One thing that hasn’t worked so well, experts say, is the tough zero-tolerance policies aimed at punishing any infraction of school rules.
Cornell says those policies, which became popular in the 1990s to combat drugs, alcohol and violence in schools, have largely been counterproductive. He cites a study of nearly 1 million students in Texas published last year that linked zero-tolerance to a surge in suspensions and to higher drop-out rates, especially among minorities.
When it comes to zero-tolerance policies “there’s simply no evidence that they work,” says Brock, who is co-chairman of a crisis prevention program run by the National Association of School Psychologists.
Instead, these experts advocate a more flexible “threat assessment approach,” which is designed to identify students who might be a risk to others and then intervene to change the behavior.
Schools that have adopted that approach have shown a marked decrease in suspensions and bullying infractions, Cornell says.
“The schools we’ve studied – and we characterize their school climate – that are strict in structure and discipline but also emphasize having supportive connections with young people – have far less violent crime, less bullying, higher test scores,” he says. “They are simply superior places for your kids to go to school.”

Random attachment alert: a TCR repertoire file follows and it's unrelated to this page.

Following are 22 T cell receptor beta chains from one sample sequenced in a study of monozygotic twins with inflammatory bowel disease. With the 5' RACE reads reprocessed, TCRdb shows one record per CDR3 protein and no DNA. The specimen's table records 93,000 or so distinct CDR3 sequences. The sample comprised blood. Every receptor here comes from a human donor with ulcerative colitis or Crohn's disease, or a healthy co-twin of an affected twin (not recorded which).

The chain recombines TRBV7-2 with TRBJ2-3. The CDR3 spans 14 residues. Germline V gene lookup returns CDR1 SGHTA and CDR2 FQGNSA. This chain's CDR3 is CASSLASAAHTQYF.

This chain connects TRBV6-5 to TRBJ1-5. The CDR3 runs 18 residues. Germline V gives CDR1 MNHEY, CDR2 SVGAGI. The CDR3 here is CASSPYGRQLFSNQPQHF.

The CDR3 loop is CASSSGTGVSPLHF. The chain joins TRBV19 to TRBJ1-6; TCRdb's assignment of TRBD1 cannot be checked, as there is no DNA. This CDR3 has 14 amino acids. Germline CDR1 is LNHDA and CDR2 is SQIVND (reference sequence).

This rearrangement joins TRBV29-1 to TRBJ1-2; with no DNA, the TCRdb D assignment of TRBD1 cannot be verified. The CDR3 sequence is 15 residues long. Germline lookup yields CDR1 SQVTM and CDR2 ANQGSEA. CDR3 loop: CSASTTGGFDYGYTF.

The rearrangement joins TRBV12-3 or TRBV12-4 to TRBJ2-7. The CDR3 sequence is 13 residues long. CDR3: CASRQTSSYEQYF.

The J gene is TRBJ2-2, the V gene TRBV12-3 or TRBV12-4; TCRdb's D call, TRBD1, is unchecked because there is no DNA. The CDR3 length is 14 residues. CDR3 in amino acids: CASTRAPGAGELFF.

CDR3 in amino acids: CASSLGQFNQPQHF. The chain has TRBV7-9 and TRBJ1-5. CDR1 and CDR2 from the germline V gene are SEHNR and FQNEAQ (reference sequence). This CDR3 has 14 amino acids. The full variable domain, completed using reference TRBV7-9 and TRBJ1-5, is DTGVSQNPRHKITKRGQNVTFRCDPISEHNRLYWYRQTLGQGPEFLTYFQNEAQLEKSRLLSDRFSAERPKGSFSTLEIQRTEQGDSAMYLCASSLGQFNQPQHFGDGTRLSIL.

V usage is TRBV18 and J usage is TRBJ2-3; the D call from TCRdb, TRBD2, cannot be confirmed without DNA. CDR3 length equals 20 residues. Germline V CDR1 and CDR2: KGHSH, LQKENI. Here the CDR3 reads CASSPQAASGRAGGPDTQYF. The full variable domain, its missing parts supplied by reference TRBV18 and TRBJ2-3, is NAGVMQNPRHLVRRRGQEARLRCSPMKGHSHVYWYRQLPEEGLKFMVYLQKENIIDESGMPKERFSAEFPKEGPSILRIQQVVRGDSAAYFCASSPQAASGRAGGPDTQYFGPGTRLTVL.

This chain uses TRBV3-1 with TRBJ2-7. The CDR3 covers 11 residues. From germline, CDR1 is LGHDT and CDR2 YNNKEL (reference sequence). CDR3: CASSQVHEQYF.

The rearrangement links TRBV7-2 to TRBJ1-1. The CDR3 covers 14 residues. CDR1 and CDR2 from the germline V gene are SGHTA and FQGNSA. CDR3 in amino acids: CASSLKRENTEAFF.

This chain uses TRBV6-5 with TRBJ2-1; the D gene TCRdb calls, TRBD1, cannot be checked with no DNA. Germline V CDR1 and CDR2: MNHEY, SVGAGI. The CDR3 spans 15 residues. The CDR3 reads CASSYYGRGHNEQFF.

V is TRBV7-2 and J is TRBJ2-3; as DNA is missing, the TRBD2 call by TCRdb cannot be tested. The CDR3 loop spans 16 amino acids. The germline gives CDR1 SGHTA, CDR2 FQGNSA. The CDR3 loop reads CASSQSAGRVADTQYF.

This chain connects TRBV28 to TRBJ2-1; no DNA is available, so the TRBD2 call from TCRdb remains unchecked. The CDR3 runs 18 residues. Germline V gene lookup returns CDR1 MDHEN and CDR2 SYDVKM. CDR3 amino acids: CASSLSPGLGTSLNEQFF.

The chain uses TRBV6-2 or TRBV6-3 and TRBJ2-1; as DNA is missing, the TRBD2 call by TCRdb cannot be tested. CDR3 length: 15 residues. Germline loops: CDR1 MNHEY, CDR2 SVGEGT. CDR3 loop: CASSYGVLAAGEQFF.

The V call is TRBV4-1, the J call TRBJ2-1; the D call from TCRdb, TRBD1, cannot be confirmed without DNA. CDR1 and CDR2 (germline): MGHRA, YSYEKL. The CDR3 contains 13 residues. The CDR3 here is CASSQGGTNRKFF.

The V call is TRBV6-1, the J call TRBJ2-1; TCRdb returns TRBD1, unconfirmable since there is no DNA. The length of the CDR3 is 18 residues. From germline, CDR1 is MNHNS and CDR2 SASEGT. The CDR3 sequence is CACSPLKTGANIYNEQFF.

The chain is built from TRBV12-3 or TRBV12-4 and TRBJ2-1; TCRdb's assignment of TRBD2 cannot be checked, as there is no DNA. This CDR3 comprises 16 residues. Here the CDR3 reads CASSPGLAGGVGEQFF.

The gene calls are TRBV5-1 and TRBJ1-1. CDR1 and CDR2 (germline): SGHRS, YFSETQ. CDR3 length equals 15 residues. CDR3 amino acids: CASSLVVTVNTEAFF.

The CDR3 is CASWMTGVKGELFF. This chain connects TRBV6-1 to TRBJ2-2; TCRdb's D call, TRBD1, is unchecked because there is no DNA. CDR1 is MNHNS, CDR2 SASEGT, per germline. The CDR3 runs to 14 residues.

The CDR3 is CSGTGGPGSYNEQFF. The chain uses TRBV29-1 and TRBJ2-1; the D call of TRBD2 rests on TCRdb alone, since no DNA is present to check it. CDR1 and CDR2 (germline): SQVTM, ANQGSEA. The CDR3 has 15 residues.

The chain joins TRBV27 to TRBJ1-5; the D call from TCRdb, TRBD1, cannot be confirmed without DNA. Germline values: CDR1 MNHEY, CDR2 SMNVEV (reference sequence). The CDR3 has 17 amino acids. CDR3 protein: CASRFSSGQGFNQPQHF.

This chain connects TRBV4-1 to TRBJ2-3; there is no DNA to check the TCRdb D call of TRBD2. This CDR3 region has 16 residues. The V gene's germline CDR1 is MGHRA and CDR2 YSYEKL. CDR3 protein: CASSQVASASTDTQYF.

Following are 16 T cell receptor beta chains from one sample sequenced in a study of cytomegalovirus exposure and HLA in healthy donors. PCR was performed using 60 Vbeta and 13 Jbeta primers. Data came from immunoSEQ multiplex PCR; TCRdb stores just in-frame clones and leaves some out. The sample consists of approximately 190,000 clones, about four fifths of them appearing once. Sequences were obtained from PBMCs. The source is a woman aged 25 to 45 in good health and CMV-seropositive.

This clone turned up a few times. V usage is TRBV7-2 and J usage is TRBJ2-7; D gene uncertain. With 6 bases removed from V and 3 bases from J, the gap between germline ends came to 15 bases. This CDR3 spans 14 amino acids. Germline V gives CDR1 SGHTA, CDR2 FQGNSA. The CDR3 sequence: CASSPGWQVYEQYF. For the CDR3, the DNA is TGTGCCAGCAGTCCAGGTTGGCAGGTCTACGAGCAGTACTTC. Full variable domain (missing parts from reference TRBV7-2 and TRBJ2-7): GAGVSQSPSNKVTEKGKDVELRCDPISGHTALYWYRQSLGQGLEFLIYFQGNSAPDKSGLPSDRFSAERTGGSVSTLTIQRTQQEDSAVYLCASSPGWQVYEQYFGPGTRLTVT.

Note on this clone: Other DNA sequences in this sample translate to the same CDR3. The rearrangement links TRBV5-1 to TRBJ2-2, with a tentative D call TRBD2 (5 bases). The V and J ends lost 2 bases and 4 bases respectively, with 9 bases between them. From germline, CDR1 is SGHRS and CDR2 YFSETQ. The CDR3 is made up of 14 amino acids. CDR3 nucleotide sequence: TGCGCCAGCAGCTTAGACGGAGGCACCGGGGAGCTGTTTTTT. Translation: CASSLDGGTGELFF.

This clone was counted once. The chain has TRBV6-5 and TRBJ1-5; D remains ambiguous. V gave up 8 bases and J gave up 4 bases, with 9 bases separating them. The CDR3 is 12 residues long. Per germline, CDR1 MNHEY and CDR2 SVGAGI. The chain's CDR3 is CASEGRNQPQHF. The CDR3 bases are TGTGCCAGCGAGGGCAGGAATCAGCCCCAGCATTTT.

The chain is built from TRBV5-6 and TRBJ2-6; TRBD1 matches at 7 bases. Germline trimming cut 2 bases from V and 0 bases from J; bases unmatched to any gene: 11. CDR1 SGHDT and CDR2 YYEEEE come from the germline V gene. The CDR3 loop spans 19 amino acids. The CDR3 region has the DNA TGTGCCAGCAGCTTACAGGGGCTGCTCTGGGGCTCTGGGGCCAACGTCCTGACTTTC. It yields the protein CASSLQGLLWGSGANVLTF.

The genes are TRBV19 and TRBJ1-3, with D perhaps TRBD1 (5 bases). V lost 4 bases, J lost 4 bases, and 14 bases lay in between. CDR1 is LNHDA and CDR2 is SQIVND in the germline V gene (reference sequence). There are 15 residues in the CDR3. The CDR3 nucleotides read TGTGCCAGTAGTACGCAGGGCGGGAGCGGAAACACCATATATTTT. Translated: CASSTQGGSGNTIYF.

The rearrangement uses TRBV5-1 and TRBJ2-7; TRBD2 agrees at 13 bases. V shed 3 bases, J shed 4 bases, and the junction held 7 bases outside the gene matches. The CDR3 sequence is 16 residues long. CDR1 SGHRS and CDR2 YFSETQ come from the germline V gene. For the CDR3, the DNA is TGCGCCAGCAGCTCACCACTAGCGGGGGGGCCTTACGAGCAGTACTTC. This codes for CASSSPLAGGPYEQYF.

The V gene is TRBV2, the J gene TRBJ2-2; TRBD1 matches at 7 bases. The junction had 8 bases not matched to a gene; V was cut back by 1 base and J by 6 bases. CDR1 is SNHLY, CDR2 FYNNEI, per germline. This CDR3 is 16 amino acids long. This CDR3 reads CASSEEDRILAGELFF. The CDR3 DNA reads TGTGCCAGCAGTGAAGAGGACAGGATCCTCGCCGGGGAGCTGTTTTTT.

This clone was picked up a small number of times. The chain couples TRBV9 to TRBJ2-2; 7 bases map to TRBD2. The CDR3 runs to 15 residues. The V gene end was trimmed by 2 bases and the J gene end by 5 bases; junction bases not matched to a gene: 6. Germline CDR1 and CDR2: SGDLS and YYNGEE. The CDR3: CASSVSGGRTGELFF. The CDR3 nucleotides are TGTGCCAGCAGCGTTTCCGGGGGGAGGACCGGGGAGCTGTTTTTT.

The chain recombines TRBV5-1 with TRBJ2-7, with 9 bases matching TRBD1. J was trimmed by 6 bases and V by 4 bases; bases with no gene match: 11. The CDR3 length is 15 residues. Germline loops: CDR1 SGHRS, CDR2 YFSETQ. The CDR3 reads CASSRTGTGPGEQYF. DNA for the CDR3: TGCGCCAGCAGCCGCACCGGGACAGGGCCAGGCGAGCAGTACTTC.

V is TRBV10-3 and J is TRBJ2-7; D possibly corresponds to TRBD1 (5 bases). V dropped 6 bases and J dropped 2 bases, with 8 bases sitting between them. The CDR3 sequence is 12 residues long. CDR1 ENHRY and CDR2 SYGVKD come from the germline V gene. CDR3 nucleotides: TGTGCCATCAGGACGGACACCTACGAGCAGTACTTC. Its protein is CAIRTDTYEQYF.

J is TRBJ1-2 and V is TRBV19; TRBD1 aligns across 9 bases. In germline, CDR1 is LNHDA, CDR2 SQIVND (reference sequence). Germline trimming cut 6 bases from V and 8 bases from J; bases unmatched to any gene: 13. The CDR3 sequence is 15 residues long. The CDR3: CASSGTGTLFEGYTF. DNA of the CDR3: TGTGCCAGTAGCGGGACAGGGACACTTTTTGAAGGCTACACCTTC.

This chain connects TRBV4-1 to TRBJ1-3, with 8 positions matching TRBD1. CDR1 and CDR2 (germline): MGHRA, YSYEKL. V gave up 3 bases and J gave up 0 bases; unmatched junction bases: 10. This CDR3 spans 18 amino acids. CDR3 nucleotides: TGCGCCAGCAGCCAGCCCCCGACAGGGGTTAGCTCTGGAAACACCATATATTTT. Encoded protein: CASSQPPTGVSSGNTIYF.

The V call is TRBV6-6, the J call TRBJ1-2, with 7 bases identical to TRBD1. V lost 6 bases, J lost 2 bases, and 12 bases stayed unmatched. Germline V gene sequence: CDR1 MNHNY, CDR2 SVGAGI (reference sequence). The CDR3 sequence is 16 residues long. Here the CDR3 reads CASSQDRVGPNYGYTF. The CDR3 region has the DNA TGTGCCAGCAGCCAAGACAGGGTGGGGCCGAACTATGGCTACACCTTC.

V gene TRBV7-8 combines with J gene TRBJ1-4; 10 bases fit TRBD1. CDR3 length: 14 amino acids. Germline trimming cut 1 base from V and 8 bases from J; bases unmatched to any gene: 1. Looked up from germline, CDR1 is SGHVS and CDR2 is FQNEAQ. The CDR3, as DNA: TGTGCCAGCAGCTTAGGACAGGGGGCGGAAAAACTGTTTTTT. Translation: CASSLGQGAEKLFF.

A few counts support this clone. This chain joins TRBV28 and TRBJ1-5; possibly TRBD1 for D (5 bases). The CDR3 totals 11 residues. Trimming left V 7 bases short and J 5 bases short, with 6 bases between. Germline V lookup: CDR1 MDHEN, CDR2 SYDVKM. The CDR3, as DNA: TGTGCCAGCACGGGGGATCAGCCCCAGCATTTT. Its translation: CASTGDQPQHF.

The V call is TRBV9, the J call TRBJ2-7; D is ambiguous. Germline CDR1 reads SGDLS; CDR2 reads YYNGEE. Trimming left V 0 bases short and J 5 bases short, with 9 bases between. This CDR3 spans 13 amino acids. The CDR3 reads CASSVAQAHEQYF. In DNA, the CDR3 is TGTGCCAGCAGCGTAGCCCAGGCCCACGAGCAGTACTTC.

‘Common Sense’ Implementation
Zero-tolerance policies, which vary widely from state to state and school to school, can seem extreme. A New Jersey teenager, for example, was suspended for five days last year for having an over-the-counter allergy medication in school. And a kindergartner was barred from school for 10 days in 2000 for bringing a nail file to class. Both cases made national headlines.
But Kenneth Trump, a school security consultant with more than 25 years of experience in K-12 settings, says most schools implement their zero-tolerance policies with “good common sense.”
“The media has skewed this issue and it’s become politicized,” he says. “For every case where a student is expelled from school for a questionable infraction, we can point to half a dozen cases where the schools didn’t enforce the policy for serious offenses.”
Trump attributes most of the “bad calls” by schools to new administrators who simply need more training.
Betsy Landers, president of the National PTA, is circumspect about zero-tolerance policies, saying the decisions need to be made on a local level.
“Each community approaches it very differently because of different situations,” Landers says. “I think what’s important is that parents are front and center in making those decisions.”
Some Schools Still Struggling
Despite the overall decline in school violence, Brock says it’s important to acknowledge that there are still plenty of schools where it’s a problem.
Some schools in cities like Detroit, San Francisco and Cleveland are struggling to make a safer environment for their students.
“In these cases, the violence in the school is a reflection of the fact that the schools are imbedded in communities with higher crime rates,” Brock says. “We should acknowledge that they have a problem.”